Turn your manual testers into automation experts! Request a DemoStart testRigor Free

Test Automation Tools: Definition And Top Tools To Consider

Test Automation Tools

For any team looking to ensure quality throughout a software project, understanding the role that test automation tools play in modern software development is a must.

Whether you’re already using test automation tools or just starting to learn about them, this post will guide you through all the essential details you’ll need to know. We’ll explain what a test automation tool is, what types of test automation tools exist, and why your team should be using test automation tools.

What Is a Test Automation Tool?

A test automation tool is a software that reduces or eliminates manual effort in the software testing process by automating aspects of the testing process. As such, test automation tools are an important way for teams to reduce repetitive manual tasks and improve quality, reliability, and speed during the testing process – since manual efforts can often result in inconsistency, human errors, or simply much slower performance.

Test automation tools are particularly well suited for automating software tests that are repeatable and performed frequently. Therefore, smoke and regression tests are typically the first to be automated. Once created, these tests can be executed as often as needed and even included in the CI/CD model. If your test automation suite is built correctly, which means tests are reliable, you might even decide to include this test suite as a gate for every software build or commit.

When people think of test automation tools, they sometimes think about the tools that enable your team to run tests automatically, but now there are test automation tools that are becoming smart enough to create and improve the tests themselves, further automating the process. testRigor is a good example of a test automation platform that can further streamline the test creation and test quality improvement process by leveraging artificial intelligence to study real user interactions with the software.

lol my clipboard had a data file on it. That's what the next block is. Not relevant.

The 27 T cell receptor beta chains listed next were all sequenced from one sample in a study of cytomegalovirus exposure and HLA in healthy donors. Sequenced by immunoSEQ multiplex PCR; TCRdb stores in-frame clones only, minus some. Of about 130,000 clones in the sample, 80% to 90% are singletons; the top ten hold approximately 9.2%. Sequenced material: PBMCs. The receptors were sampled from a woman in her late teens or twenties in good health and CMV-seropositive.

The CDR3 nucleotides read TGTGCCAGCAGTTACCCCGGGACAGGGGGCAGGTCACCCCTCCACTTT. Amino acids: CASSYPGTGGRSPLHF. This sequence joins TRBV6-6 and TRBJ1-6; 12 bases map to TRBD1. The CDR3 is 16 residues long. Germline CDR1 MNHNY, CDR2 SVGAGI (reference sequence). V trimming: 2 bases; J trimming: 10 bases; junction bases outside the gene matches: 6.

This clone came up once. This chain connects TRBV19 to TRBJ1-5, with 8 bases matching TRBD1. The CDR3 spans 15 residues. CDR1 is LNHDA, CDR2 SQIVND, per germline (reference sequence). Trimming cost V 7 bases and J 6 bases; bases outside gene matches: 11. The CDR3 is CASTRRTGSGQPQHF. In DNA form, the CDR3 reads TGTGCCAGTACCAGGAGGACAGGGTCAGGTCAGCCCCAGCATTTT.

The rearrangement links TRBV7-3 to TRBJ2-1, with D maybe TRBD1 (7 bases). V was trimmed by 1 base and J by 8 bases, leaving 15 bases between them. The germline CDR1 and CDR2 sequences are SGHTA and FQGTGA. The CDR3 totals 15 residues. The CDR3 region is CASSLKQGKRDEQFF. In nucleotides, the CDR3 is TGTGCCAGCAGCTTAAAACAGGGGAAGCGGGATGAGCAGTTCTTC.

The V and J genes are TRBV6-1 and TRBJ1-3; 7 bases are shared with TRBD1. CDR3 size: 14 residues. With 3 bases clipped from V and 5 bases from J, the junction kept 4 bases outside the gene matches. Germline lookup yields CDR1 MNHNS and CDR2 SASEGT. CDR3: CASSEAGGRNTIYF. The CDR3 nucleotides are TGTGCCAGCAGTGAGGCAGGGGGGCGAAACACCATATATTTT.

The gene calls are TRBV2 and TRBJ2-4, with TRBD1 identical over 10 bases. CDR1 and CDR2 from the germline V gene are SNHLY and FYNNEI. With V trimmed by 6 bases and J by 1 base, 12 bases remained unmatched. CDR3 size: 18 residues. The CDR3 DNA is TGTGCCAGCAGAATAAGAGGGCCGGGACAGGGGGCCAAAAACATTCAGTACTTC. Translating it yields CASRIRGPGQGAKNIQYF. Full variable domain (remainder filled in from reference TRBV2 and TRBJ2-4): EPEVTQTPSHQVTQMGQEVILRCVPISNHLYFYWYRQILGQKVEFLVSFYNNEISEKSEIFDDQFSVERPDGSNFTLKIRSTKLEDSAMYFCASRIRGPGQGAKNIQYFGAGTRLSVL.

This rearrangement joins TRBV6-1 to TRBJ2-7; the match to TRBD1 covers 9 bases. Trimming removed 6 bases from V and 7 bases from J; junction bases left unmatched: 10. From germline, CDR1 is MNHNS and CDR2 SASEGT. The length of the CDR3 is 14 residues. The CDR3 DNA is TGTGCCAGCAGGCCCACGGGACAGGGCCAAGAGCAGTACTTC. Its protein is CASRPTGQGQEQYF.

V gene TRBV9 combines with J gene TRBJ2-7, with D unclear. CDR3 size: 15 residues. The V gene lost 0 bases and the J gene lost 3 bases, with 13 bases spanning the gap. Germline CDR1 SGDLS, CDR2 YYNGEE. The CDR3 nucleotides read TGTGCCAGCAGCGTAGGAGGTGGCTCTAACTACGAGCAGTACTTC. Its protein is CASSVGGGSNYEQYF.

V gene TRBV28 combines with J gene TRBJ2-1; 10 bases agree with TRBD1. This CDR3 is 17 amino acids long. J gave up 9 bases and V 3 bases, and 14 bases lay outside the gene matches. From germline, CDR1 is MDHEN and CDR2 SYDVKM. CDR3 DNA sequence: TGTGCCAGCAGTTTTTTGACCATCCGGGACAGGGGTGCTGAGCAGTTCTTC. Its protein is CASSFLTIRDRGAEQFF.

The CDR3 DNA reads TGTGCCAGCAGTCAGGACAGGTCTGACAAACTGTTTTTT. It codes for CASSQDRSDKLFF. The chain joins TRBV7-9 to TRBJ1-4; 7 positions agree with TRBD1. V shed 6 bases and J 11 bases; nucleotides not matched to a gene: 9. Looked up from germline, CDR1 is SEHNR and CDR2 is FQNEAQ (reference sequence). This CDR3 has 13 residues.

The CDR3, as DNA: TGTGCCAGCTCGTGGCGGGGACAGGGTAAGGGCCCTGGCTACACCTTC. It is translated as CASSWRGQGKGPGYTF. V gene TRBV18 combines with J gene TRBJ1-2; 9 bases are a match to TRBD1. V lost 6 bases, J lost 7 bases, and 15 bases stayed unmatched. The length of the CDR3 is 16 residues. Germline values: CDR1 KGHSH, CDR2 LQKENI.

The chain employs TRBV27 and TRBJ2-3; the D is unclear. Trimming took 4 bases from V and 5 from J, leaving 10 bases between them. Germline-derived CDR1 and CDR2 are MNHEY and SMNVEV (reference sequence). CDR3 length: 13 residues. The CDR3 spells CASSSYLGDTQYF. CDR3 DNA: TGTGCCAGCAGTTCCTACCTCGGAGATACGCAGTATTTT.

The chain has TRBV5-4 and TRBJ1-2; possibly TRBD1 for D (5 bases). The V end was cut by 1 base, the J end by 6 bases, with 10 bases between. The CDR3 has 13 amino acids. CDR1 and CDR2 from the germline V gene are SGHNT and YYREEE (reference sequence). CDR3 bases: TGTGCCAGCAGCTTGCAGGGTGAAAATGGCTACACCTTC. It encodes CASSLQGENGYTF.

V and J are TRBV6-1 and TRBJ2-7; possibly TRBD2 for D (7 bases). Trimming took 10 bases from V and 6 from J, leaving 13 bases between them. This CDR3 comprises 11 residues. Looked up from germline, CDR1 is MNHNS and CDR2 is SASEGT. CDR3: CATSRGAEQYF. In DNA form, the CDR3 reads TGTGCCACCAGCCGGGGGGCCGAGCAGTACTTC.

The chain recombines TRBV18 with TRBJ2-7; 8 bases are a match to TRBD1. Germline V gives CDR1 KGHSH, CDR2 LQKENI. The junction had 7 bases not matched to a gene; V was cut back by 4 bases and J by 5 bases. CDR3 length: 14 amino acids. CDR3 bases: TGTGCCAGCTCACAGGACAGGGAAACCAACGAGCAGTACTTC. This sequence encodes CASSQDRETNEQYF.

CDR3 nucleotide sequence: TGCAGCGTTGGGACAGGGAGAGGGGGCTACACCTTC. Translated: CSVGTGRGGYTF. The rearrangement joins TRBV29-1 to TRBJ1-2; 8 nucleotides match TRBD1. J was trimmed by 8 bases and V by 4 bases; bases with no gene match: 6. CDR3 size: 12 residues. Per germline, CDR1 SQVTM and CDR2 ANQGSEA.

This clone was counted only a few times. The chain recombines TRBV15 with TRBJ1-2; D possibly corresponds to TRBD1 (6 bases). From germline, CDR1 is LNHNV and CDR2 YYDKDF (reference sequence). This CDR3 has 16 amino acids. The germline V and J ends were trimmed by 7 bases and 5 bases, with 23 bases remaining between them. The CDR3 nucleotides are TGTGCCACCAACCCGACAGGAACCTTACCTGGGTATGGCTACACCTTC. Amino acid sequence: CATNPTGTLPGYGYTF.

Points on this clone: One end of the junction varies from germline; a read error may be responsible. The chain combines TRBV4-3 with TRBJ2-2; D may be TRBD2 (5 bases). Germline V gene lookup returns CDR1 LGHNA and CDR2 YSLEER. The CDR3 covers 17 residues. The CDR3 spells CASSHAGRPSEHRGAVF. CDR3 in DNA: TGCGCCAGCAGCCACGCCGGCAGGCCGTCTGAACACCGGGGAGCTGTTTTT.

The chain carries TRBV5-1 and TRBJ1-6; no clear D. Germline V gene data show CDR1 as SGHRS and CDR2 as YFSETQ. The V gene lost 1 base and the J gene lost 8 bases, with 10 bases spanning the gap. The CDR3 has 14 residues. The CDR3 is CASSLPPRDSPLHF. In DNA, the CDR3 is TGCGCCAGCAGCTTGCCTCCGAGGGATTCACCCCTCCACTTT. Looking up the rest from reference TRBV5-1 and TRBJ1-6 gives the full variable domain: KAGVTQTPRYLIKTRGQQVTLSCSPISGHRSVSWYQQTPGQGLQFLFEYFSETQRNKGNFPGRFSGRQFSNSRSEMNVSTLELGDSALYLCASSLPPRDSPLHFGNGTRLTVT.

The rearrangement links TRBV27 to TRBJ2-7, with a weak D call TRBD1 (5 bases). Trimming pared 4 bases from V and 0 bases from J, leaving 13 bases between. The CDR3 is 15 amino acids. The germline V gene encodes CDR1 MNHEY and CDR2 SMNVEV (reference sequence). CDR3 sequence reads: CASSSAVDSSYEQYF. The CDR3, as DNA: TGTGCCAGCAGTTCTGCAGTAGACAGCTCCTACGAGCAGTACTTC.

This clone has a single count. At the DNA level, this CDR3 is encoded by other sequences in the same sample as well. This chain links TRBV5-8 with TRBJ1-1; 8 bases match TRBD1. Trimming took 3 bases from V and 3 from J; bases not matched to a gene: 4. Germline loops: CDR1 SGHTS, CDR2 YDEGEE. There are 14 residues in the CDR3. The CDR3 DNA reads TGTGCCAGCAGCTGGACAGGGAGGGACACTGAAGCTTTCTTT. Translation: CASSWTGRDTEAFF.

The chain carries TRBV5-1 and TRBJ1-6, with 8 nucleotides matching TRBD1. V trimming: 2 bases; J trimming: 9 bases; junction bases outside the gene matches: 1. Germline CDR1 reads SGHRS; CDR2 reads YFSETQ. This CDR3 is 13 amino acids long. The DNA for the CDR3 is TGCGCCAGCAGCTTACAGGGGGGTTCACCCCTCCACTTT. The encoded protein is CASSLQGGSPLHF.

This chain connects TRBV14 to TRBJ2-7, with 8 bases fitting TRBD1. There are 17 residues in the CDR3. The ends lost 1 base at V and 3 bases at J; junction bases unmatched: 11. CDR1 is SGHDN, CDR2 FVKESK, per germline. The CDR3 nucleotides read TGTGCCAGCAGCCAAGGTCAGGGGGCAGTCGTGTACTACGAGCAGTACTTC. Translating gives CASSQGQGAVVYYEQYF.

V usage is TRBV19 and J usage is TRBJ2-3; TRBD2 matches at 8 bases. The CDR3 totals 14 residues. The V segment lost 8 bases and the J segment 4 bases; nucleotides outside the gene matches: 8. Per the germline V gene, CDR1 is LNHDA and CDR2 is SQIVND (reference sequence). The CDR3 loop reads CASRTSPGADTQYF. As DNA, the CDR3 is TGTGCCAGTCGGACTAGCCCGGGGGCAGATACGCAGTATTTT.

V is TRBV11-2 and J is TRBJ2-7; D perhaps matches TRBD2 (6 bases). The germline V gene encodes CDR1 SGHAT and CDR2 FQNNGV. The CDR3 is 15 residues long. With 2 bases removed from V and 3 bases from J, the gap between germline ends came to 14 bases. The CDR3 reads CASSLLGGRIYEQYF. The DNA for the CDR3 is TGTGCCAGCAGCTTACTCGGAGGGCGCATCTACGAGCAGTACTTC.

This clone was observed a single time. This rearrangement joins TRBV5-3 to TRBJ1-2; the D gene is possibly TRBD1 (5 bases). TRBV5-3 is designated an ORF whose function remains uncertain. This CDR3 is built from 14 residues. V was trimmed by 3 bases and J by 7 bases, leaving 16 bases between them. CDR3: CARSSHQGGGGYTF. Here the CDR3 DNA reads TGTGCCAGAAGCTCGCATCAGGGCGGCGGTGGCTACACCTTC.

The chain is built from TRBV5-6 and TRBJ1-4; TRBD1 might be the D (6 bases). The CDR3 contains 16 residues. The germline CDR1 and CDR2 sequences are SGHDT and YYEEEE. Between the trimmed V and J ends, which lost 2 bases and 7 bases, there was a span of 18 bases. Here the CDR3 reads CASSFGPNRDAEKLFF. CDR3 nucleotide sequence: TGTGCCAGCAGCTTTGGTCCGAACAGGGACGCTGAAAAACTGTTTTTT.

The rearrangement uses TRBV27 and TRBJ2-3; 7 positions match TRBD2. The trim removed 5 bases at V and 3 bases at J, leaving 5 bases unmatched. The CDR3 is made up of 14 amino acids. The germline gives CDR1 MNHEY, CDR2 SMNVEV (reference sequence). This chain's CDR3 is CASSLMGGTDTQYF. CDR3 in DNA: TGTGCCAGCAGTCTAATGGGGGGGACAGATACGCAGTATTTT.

Many test automation tools require programming skills, while others provide a Graphical User Interface (GUI) to facilitate the work that the user needs to perform to set up or configure test automation. A common example of a GUI-facilitated test automation process is recording actions during testing and then playing the actions back using GUI controls to record and play.

Another key aspect to consider about test automation tools is that they come in a wide range, serving a variety of different functions and across different platforms, like web, mobile, desktop, and so forth.

What Types of Test Automation Tools Exist?

As already alluded to, there is a wide range of test automation tools that vary in terms of purposes, features, licensing, price, and many other aspects.

If you’ve taken a look around the current market of test automation tools available, you may have found your head spinning due to the sheer volume of options out there. It can be easy to feel overwhelmed, but once pointed in the right direction, the decision shouldn’t be too difficult.

Suppose your team is considering an evaluation of what test automation tools might be the best fit for your team. In that case, you can categorize the different aspects of tools out there into a handful of common groupings to help facilitate the decision making process.